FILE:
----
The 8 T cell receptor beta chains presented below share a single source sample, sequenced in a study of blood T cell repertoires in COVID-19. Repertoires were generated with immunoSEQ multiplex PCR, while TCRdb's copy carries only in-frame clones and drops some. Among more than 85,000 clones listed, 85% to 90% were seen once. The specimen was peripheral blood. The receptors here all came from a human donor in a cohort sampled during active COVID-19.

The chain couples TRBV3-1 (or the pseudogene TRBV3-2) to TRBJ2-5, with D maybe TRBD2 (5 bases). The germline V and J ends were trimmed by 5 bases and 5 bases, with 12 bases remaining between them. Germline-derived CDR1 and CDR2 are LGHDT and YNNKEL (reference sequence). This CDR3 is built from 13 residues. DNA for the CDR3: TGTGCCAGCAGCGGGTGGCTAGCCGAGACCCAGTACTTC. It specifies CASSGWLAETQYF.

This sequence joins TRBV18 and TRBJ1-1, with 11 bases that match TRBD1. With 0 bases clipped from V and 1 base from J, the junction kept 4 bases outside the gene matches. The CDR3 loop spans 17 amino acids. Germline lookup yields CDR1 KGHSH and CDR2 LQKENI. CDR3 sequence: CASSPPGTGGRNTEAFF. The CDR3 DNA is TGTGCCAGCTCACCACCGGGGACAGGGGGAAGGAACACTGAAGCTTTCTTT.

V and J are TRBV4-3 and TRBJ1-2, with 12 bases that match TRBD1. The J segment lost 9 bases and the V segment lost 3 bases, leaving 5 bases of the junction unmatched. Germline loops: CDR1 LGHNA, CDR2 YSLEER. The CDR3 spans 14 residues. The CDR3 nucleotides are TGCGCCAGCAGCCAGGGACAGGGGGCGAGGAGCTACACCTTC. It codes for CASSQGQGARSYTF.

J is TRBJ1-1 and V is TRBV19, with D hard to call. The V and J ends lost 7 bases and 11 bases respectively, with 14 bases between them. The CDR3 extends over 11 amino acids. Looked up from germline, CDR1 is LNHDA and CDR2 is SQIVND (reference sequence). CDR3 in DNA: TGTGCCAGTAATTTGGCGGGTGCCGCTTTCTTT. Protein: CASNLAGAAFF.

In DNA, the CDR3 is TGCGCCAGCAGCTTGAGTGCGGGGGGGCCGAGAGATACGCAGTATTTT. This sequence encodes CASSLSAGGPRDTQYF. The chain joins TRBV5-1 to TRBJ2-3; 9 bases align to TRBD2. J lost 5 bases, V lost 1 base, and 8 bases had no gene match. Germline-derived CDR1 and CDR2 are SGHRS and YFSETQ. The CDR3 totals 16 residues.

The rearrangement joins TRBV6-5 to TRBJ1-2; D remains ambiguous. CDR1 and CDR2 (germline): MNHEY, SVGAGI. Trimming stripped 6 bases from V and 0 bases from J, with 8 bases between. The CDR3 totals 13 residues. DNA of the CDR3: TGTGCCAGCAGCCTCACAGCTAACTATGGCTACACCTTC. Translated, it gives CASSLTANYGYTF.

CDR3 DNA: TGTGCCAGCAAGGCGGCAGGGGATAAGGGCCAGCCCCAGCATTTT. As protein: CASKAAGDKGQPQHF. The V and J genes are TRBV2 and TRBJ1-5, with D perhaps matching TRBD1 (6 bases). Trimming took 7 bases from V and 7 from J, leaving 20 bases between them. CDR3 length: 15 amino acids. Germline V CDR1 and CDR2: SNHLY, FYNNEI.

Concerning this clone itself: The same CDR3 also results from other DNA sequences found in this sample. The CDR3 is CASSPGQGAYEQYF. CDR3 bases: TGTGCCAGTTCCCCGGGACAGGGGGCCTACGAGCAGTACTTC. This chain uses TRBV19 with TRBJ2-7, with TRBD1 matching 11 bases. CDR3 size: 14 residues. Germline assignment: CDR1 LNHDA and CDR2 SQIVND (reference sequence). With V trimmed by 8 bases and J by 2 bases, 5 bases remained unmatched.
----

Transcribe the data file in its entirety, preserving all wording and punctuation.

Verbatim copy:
The 8 T cell receptor beta chains presented below share a single source sample, sequenced in a study of blood T cell repertoires in COVID-19. Repertoires were generated with immunoSEQ multiplex PCR, while TCRdb's copy carries only in-frame clones and drops some. Among more than 85,000 clones listed, 85% to 90% were seen once. The specimen was peripheral blood. The receptors here all came from a human donor in a cohort sampled during active COVID-19.

The chain couples TRBV3-1 (or the pseudogene TRBV3-2) to TRBJ2-5, with D maybe TRBD2 (5 bases). The germline V and J ends were trimmed by 5 bases and 5 bases, with 12 bases remaining between them. Germline-derived CDR1 and CDR2 are LGHDT and YNNKEL (reference sequence). This CDR3 is built from 13 residues. DNA for the CDR3: TGTGCCAGCAGCGGGTGGCTAGCCGAGACCCAGTACTTC. It specifies CASSGWLAETQYF.

This sequence joins TRBV18 and TRBJ1-1, with 11 bases that match TRBD1. With 0 bases clipped from V and 1 base from J, the junction kept 4 bases outside the gene matches. The CDR3 loop spans 17 amino acids. Germline lookup yields CDR1 KGHSH and CDR2 LQKENI. CDR3 sequence: CASSPPGTGGRNTEAFF. The CDR3 DNA is TGTGCCAGCTCACCACCGGGGACAGGGGGAAGGAACACTGAAGCTTTCTTT.

V and J are TRBV4-3 and TRBJ1-2, with 12 bases that match TRBD1. The J segment lost 9 bases and the V segment lost 3 bases, leaving 5 bases of the junction unmatched. Germline loops: CDR1 LGHNA, CDR2 YSLEER. The CDR3 spans 14 residues. The CDR3 nucleotides are TGCGCCAGCAGCCAGGGACAGGGGGCGAGGAGCTACACCTTC. It codes for CASSQGQGARSYTF.

J is TRBJ1-1 and V is TRBV19, with D hard to call. The V and J ends lost 7 bases and 11 bases respectively, with 14 bases between them. The CDR3 extends over 11 amino acids. Looked up from germline, CDR1 is LNHDA and CDR2 is SQIVND (reference sequence). CDR3 in DNA: TGTGCCAGTAATTTGGCGGGTGCCGCTTTCTTT. Protein: CASNLAGAAFF.

In DNA, the CDR3 is TGCGCCAGCAGCTTGAGTGCGGGGGGGCCGAGAGATACGCAGTATTTT. This sequence encodes CASSLSAGGPRDTQYF. The chain joins TRBV5-1 to TRBJ2-3; 9 bases align to TRBD2. J lost 5 bases, V lost 1 base, and 8 bases had no gene match. Germline-derived CDR1 and CDR2 are SGHRS and YFSETQ. The CDR3 totals 16 residues.

The rearrangement joins TRBV6-5 to TRBJ1-2; D remains ambiguous. CDR1 and CDR2 (germline): MNHEY, SVGAGI. Trimming stripped 6 bases from V and 0 bases from J, with 8 bases between. The CDR3 totals 13 residues. DNA of the CDR3: TGTGCCAGCAGCCTCACAGCTAACTATGGCTACACCTTC. Translated, it gives CASSLTANYGYTF.

CDR3 DNA: TGTGCCAGCAAGGCGGCAGGGGATAAGGGCCAGCCCCAGCATTTT. As protein: CASKAAGDKGQPQHF. The V and J genes are TRBV2 and TRBJ1-5, with D perhaps matching TRBD1 (6 bases). Trimming took 7 bases from V and 7 from J, leaving 20 bases between them. CDR3 length: 15 amino acids. Germline V CDR1 and CDR2: SNHLY, FYNNEI.

Concerning this clone itself: The same CDR3 also results from other DNA sequences found in this sample. The CDR3 is CASSPGQGAYEQYF. CDR3 bases: TGTGCCAGTTCCCCGGGACAGGGGGCCTACGAGCAGTACTTC. This chain uses TRBV19 with TRBJ2-7, with TRBD1 matching 11 bases. CDR3 size: 14 residues. Germline assignment: CDR1 LNHDA and CDR2 SQIVND (reference sequence). With V trimmed by 8 bases and J by 2 bases, 5 bases remained unmatched.